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CS 540 Database Management Systems

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Presentation on theme: "CS 540 Database Management Systems"— Presentation transcript:

1 CS 540 Database Management Systems
Lecture 7: Query Processing

2 DBMS Architecture User/Web Forms/Applications/DBA query transaction
Query Parser Transaction Manager Query Rewriter Today’s lecture Logging & Recovery Query Optimizer Lock Manager Query Executor Files & Access Methods Buffers Lock Tables Buffer Manager Main Memory Storage Manager Storage

3 Query Execution Plans   Query Plan: logical plan (declarative)
manf SELECT B. manf FROM Beers B, Sells S WHERE AND S.price < 20 price < 20 ( nested loops) (Table scan) (Index scan) name=beer Query Plan: logical plan (declarative) physical plan (procedural) – procedural implementation of each logical operator – scheduling of operations Beers Sells

4 Logical versus physical operators
Logical operators Relational Algebra Operators Join, Selection, Projection, Union, … Physical operators Algorithms to implement logical operators. Hash join, nested loop join, … More than one physical operator for each logical operator

5 Communication between operators: iterator model
Each physical operator implements three functions: Open: initializes the data structures. GetNext: returns the next tuple in the result. Close: ends the operation and frees the resources. It enables pipelining

6 Physical operators Logical operator: selection
read the entire or selected tuples of relation R. tuples satisfy some predicate Table-scan: R resides in the secondary storage, read its blocks one by one. Index-scan: If there is an index on R, use the index to find the blocks. more efficient Other operators for join, union, group by, ... join is the most important one. focus of our lecture

7 Both relations fit in main memory
Internal memory join algorithms Nested-loop join: check for every record in R and every record in S; time = O(|R||S|) Sort-merge join: sort R, S followed by merging; time = O(|S|*log|S|) (if |R|<|S|) Hash join: build a hash table for R; for every record in S, probe the hash table; time =O(|S|)

8 External memory join algorithms
At least one relation does not fit into main memory I/O access is the dominant cost B(R): number of blocks of R. |R| or T(R) : number of tuples in R. Memory requirement M: number of blocks that fit in main memory Example: internal memory join algorithms : B(R) + B(S) We do not consider the cost of writing the output. The results may be pipelined and never written to disk.

9 Nested-loop join of R and S
For each block of R, and for each tuple r in the block: For each block of S, and for each tuple s in the block: Output rs if join condition evaluates to true over r and s R is called the outer table; S is called the inner table cost: B(R) + |R| · B(S) Memory requirement: 4 (if double buffering is used) block-based nested-loop join - For each block of R, and for each block of S: For each r in the R block, and for each s in the S block: … cost: B(R) + B(R) · B(S) Memory requirement: 4 (if double buffering is used)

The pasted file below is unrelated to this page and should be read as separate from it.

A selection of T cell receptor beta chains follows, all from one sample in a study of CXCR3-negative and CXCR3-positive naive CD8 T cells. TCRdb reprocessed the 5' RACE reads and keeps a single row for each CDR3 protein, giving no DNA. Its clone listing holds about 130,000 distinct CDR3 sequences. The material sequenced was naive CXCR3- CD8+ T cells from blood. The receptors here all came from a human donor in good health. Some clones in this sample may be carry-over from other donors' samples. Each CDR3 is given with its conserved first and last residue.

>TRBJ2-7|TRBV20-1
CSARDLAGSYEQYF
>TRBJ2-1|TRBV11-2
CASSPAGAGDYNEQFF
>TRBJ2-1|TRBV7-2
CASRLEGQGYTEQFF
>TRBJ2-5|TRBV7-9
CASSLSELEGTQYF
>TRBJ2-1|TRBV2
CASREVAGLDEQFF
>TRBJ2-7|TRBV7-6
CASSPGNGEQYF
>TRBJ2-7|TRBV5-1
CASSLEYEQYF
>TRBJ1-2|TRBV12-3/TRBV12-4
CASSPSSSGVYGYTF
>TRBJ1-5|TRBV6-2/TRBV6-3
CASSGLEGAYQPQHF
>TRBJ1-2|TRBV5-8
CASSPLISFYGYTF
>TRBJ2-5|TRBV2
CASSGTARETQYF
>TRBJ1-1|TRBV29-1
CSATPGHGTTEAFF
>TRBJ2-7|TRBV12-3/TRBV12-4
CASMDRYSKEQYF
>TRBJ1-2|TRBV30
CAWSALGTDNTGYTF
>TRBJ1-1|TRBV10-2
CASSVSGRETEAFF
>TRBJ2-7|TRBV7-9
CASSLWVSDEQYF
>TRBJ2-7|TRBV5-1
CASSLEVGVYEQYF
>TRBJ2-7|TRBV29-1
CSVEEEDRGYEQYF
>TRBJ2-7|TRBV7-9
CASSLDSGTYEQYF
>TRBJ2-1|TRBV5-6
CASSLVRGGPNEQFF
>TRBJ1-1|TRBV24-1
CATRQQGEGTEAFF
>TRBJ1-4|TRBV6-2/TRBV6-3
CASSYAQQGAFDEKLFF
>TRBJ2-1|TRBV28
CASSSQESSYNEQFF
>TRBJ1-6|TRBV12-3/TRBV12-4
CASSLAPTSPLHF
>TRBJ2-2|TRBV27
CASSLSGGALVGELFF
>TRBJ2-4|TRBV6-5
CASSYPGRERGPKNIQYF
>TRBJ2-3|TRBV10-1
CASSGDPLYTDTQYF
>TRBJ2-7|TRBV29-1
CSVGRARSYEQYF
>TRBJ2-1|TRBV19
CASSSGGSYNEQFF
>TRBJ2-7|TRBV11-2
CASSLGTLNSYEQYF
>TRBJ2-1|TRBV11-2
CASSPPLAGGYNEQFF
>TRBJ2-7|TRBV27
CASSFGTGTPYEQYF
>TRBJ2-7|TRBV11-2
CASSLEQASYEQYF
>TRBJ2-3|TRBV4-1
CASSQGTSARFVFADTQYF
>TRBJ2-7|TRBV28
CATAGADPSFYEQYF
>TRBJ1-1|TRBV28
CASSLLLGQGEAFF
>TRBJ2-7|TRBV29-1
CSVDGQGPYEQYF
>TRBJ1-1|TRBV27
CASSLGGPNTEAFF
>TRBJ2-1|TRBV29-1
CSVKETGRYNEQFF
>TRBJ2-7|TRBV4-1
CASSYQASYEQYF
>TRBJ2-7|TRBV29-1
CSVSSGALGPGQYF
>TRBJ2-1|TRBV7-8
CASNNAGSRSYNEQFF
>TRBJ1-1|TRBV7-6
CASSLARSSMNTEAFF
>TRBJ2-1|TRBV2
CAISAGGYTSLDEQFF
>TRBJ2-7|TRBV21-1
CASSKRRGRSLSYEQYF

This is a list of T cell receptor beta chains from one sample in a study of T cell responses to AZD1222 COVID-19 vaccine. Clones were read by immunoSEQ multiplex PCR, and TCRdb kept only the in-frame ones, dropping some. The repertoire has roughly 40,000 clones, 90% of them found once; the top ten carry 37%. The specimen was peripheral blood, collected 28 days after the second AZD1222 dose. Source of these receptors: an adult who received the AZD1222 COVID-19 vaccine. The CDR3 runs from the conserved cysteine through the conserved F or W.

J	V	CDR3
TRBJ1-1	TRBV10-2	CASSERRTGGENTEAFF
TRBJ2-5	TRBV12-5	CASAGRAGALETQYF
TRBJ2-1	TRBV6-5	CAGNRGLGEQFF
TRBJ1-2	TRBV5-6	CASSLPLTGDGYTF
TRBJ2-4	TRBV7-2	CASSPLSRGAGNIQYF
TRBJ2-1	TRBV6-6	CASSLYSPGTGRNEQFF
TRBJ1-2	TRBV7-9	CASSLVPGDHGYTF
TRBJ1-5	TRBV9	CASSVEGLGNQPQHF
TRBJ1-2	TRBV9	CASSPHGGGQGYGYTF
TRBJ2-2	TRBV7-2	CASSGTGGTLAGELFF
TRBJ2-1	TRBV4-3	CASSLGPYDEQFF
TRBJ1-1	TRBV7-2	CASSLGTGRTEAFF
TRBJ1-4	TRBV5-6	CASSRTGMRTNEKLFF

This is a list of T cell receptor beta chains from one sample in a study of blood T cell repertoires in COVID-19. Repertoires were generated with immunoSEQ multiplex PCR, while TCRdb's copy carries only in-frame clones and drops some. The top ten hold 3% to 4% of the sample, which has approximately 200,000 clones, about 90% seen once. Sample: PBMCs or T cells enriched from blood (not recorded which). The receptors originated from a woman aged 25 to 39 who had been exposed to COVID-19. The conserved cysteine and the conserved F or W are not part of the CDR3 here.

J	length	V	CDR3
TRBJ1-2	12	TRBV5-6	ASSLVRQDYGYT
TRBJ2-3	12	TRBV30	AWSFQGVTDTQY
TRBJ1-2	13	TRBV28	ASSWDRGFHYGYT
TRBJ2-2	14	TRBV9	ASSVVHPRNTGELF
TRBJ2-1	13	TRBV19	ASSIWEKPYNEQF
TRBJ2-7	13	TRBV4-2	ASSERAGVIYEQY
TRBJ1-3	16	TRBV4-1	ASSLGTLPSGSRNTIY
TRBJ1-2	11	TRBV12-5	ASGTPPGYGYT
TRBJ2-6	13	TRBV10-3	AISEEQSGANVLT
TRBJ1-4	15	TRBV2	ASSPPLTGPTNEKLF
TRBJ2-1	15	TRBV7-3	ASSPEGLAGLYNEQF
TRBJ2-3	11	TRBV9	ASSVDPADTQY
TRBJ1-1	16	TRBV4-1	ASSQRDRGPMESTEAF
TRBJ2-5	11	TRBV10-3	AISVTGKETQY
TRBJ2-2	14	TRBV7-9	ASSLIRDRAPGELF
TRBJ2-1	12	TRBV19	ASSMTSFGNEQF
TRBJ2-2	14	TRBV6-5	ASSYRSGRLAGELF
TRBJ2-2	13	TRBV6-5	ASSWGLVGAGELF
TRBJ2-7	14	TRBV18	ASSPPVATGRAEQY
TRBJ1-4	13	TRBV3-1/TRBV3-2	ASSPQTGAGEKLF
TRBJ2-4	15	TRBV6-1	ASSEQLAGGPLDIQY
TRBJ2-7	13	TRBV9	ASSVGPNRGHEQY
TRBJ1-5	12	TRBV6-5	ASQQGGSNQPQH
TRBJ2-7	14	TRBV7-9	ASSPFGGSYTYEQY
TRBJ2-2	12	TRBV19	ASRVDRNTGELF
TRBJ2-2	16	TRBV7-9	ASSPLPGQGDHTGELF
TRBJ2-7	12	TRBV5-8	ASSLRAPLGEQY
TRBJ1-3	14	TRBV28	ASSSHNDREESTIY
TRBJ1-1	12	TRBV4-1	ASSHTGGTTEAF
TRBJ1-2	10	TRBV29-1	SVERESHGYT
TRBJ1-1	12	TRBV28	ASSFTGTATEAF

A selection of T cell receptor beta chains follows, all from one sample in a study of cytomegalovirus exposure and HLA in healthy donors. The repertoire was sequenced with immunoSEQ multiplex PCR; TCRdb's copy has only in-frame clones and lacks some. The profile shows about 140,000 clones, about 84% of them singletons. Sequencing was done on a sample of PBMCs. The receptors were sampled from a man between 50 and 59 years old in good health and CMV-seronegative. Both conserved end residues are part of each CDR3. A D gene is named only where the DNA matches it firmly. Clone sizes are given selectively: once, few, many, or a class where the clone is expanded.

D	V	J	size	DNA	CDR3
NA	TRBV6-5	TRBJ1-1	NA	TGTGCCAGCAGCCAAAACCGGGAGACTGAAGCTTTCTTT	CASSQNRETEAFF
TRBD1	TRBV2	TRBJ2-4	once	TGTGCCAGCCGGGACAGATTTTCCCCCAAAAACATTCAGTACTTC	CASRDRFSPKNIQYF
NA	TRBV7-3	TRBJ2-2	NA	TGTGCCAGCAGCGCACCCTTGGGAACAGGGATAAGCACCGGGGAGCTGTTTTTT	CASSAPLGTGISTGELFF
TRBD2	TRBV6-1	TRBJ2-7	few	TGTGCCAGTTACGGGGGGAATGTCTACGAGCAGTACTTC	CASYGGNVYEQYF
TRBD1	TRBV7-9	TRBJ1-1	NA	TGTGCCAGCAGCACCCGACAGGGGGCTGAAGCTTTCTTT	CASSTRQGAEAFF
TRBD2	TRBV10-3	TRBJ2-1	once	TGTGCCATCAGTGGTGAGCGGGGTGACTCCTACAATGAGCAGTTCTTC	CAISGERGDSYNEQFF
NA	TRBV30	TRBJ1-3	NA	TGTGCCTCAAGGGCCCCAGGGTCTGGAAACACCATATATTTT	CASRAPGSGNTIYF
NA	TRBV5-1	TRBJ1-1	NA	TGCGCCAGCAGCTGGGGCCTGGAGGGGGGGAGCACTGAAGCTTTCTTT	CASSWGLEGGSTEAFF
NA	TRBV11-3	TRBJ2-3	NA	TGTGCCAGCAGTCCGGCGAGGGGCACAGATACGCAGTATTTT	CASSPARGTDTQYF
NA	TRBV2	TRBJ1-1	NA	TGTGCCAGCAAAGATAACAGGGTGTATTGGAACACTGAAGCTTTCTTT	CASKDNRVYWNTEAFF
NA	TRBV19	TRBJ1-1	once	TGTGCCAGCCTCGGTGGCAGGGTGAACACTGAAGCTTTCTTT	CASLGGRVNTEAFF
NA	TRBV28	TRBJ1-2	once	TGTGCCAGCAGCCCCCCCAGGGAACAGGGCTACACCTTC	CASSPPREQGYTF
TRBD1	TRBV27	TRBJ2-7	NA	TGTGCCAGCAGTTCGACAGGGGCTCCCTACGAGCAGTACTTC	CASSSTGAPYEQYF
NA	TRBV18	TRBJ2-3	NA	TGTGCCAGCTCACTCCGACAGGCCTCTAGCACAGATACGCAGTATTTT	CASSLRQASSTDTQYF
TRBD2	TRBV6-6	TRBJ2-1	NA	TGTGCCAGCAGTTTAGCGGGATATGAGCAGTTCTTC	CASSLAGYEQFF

10 Improving nested-loop join
Use up the available memory buffers M Read M - 2 blocks from R Read blocks of S one by one and join its tuples with R tuples in main memory Cost: B(R) + [ B(R) / (M – 2) ] B(S) almost B(R) B(S) / M Memory requirement: M

11 Index-based (zig-zag) join
Join R and S on R.A = S.B Use ordered indexes over R.A and S.B to join the relations. B+ tree Use current indexes or build new ones. Similar to sort-merge join without sorting step. Use the larger value to probe the other index

12 Two Pass, multi-way merge sort
Problem: sort relation R that does not fit in main memory Phase 1: Read R in groups of M blocks, sort, and write them as runs of size M on disk. Main memory Disk Relation R runs 1 2 M-1 . . . B(R) M Buffers . . . . . .

13 Two Pass, multi-way merge sort
Phase 2: Merge M – 1 blocks at a time and write the results to disk. Read one block from each run. Keep one block for the output. Relation R (sorted) Disk runs 1 2 M-1 M-1 Buffers 1 Output buffer 2 . . . . . . B(R) Disk Main Memory

14 Two pass, multi-way merge Sort
Cost: 2B(R) in the first pass + B(R) in the second pass. Memory requirement: M B(R) <= M (M – 1) or simply B(R) <= M2 How can we improve this bound?

15 General multi-way merge sort
Pass 0: read M blocks of R at a time, sort them, and write out a level-0 run There are [B(R) / M ] level-0 sorted runs Pass i: merge (M – 1) level-(i-1) runs at a time, and write out a level-i run (M – 1) memory blocks for input, 1 to buffer output # of level-i runs = # of level-(i–1) runs / (M – 1) Final pass produces 1 sorted run

16 Example of general multi-way merge sort